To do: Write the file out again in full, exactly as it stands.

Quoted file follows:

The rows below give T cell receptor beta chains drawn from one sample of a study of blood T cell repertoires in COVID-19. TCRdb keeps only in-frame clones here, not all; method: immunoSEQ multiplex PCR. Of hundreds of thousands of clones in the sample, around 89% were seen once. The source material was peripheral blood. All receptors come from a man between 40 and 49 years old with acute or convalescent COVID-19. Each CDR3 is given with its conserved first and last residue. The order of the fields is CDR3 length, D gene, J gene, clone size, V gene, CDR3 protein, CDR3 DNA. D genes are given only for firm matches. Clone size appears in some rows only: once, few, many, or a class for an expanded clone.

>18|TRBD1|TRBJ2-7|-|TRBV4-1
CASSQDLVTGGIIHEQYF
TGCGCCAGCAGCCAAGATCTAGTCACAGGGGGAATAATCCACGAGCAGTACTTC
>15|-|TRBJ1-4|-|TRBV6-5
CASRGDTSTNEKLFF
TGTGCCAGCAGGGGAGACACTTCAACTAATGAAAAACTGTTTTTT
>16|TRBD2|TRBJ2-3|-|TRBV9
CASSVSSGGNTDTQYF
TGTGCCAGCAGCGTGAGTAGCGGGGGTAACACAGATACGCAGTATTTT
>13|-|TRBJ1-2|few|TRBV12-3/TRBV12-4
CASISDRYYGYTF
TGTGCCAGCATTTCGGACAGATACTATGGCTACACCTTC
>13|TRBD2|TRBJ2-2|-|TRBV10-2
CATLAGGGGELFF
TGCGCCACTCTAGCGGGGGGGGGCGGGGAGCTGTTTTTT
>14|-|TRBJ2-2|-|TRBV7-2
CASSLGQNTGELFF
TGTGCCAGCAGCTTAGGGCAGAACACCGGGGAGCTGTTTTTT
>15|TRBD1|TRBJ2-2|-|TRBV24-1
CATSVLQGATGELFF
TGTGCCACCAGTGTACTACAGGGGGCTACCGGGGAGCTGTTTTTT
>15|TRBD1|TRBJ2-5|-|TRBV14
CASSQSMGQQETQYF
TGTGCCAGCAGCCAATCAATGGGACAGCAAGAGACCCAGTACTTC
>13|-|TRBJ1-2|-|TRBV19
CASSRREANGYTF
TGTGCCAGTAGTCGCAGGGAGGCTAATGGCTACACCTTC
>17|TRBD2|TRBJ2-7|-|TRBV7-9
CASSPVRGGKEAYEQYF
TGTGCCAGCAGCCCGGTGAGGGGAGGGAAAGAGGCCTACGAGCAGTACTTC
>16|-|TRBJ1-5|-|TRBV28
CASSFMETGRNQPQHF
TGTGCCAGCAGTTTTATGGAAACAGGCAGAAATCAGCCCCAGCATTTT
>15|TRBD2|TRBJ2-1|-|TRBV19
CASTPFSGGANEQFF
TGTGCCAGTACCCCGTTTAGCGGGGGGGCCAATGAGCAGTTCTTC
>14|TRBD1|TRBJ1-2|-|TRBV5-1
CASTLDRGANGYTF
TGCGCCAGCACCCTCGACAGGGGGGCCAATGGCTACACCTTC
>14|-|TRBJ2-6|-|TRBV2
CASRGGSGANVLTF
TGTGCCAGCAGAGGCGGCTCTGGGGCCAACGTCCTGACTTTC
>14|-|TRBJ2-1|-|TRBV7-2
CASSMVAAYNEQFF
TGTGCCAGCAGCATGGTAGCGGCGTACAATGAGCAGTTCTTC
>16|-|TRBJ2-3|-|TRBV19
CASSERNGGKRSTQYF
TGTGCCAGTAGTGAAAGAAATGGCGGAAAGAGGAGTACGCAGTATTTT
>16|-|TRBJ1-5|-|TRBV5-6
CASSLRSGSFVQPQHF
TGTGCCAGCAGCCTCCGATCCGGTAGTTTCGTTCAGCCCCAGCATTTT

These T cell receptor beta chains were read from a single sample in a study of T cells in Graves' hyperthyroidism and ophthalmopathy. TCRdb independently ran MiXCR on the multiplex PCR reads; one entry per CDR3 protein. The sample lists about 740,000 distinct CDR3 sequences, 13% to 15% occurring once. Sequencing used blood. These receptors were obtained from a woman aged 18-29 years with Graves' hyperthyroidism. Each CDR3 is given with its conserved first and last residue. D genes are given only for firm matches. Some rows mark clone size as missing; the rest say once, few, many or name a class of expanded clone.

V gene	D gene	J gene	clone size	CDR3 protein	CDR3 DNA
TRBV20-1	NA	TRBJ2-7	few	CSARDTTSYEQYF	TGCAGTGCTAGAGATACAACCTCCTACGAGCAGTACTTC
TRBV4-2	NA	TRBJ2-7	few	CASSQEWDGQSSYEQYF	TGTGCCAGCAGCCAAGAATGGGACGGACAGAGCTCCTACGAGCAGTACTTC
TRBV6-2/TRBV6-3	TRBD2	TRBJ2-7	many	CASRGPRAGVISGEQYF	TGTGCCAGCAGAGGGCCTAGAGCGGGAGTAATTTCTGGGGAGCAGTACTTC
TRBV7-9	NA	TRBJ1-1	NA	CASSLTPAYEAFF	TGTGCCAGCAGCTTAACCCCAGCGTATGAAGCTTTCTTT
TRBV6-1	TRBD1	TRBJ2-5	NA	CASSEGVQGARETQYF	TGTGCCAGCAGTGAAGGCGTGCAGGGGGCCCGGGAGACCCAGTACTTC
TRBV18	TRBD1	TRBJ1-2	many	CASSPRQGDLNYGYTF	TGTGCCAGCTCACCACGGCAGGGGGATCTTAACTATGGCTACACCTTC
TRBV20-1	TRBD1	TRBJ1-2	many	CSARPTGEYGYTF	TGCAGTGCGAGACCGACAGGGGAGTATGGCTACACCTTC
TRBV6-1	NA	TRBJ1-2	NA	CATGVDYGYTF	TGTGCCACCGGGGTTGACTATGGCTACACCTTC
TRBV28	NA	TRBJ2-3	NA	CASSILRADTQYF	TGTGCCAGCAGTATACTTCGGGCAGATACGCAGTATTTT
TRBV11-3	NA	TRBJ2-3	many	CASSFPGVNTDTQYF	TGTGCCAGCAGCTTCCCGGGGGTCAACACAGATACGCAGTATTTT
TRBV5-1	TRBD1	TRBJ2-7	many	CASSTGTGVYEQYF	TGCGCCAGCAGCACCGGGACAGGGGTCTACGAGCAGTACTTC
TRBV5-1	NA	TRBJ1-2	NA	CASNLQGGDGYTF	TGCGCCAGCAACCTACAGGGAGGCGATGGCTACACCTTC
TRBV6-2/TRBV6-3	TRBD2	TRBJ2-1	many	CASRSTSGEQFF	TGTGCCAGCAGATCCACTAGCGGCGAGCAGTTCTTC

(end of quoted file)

The rows below give T cell receptor beta chains drawn from one sample of a study of blood T cell repertoires in COVID-19. TCRdb keeps only in-frame clones here, not all; method: immunoSEQ multiplex PCR. Of hundreds of thousands of clones in the sample, around 89% were seen once. The source material was peripheral blood. All receptors come from a man between 40 and 49 years old with acute or convalescent COVID-19. Each CDR3 is given with its conserved first and last residue. The order of the fields is CDR3 length, D gene, J gene, clone size, V gene, CDR3 protein, CDR3 DNA. D genes are given only for firm matches. Clone size appears in some rows only: once, few, many, or a class for an expanded clone.

>18|TRBD1|TRBJ2-7|-|TRBV4-1
CASSQDLVTGGIIHEQYF
TGCGCCAGCAGCCAAGATCTAGTCACAGGGGGAATAATCCACGAGCAGTACTTC
>15|-|TRBJ1-4|-|TRBV6-5
CASRGDTSTNEKLFF
TGTGCCAGCAGGGGAGACACTTCAACTAATGAAAAACTGTTTTTT
>16|TRBD2|TRBJ2-3|-|TRBV9
CASSVSSGGNTDTQYF
TGTGCCAGCAGCGTGAGTAGCGGGGGTAACACAGATACGCAGTATTTT
>13|-|TRBJ1-2|few|TRBV12-3/TRBV12-4
CASISDRYYGYTF
TGTGCCAGCATTTCGGACAGATACTATGGCTACACCTTC
>13|TRBD2|TRBJ2-2|-|TRBV10-2
CATLAGGGGELFF
TGCGCCACTCTAGCGGGGGGGGGCGGGGAGCTGTTTTTT
>14|-|TRBJ2-2|-|TRBV7-2
CASSLGQNTGELFF
TGTGCCAGCAGCTTAGGGCAGAACACCGGGGAGCTGTTTTTT
>15|TRBD1|TRBJ2-2|-|TRBV24-1
CATSVLQGATGELFF
TGTGCCACCAGTGTACTACAGGGGGCTACCGGGGAGCTGTTTTTT
>15|TRBD1|TRBJ2-5|-|TRBV14
CASSQSMGQQETQYF
TGTGCCAGCAGCCAATCAATGGGACAGCAAGAGACCCAGTACTTC
>13|-|TRBJ1-2|-|TRBV19
CASSRREANGYTF
TGTGCCAGTAGTCGCAGGGAGGCTAATGGCTACACCTTC
>17|TRBD2|TRBJ2-7|-|TRBV7-9
CASSPVRGGKEAYEQYF
TGTGCCAGCAGCCCGGTGAGGGGAGGGAAAGAGGCCTACGAGCAGTACTTC
>16|-|TRBJ1-5|-|TRBV28
CASSFMETGRNQPQHF
TGTGCCAGCAGTTTTATGGAAACAGGCAGAAATCAGCCCCAGCATTTT
>15|TRBD2|TRBJ2-1|-|TRBV19
CASTPFSGGANEQFF
TGTGCCAGTACCCCGTTTAGCGGGGGGGCCAATGAGCAGTTCTTC
>14|TRBD1|TRBJ1-2|-|TRBV5-1
CASTLDRGANGYTF
TGCGCCAGCACCCTCGACAGGGGGGCCAATGGCTACACCTTC
>14|-|TRBJ2-6|-|TRBV2
CASRGGSGANVLTF
TGTGCCAGCAGAGGCGGCTCTGGGGCCAACGTCCTGACTTTC
>14|-|TRBJ2-1|-|TRBV7-2
CASSMVAAYNEQFF
TGTGCCAGCAGCATGGTAGCGGCGTACAATGAGCAGTTCTTC
>16|-|TRBJ2-3|-|TRBV19
CASSERNGGKRSTQYF
TGTGCCAGTAGTGAAAGAAATGGCGGAAAGAGGAGTACGCAGTATTTT
>16|-|TRBJ1-5|-|TRBV5-6
CASSLRSGSFVQPQHF
TGTGCCAGCAGCCTCCGATCCGGTAGTTTCGTTCAGCCCCAGCATTTT

These T cell receptor beta chains were read from a single sample in a study of T cells in Graves' hyperthyroidism and ophthalmopathy. TCRdb independently ran MiXCR on the multiplex PCR reads; one entry per CDR3 protein. The sample lists about 740,000 distinct CDR3 sequences, 13% to 15% occurring once. Sequencing used blood. These receptors were obtained from a woman aged 18-29 years with Graves' hyperthyroidism. Each CDR3 is given with its conserved first and last residue. D genes are given only for firm matches. Some rows mark clone size as missing; the rest say once, few, many or name a class of expanded clone.

V gene	D gene	J gene	clone size	CDR3 protein	CDR3 DNA
TRBV20-1	NA	TRBJ2-7	few	CSARDTTSYEQYF	TGCAGTGCTAGAGATACAACCTCCTACGAGCAGTACTTC
TRBV4-2	NA	TRBJ2-7	few	CASSQEWDGQSSYEQYF	TGTGCCAGCAGCCAAGAATGGGACGGACAGAGCTCCTACGAGCAGTACTTC
TRBV6-2/TRBV6-3	TRBD2	TRBJ2-7	many	CASRGPRAGVISGEQYF	TGTGCCAGCAGAGGGCCTAGAGCGGGAGTAATTTCTGGGGAGCAGTACTTC
TRBV7-9	NA	TRBJ1-1	NA	CASSLTPAYEAFF	TGTGCCAGCAGCTTAACCCCAGCGTATGAAGCTTTCTTT
TRBV6-1	TRBD1	TRBJ2-5	NA	CASSEGVQGARETQYF	TGTGCCAGCAGTGAAGGCGTGCAGGGGGCCCGGGAGACCCAGTACTTC
TRBV18	TRBD1	TRBJ1-2	many	CASSPRQGDLNYGYTF	TGTGCCAGCTCACCACGGCAGGGGGATCTTAACTATGGCTACACCTTC
TRBV20-1	TRBD1	TRBJ1-2	many	CSARPTGEYGYTF	TGCAGTGCGAGACCGACAGGGGAGTATGGCTACACCTTC
TRBV6-1	NA	TRBJ1-2	NA	CATGVDYGYTF	TGTGCCACCGGGGTTGACTATGGCTACACCTTC
TRBV28	NA	TRBJ2-3	NA	CASSILRADTQYF	TGTGCCAGCAGTATACTTCGGGCAGATACGCAGTATTTT
TRBV11-3	NA	TRBJ2-3	many	CASSFPGVNTDTQYF	TGTGCCAGCAGCTTCCCGGGGGTCAACACAGATACGCAGTATTTT
TRBV5-1	TRBD1	TRBJ2-7	many	CASSTGTGVYEQYF	TGCGCCAGCAGCACCGGGACAGGGGTCTACGAGCAGTACTTC
TRBV5-1	NA	TRBJ1-2	NA	CASNLQGGDGYTF	TGCGCCAGCAACCTACAGGGAGGCGATGGCTACACCTTC
TRBV6-2/TRBV6-3	TRBD2	TRBJ2-1	many	CASRSTSGEQFF	TGTGCCAGCAGATCCACTAGCGGCGAGCAGTTCTTC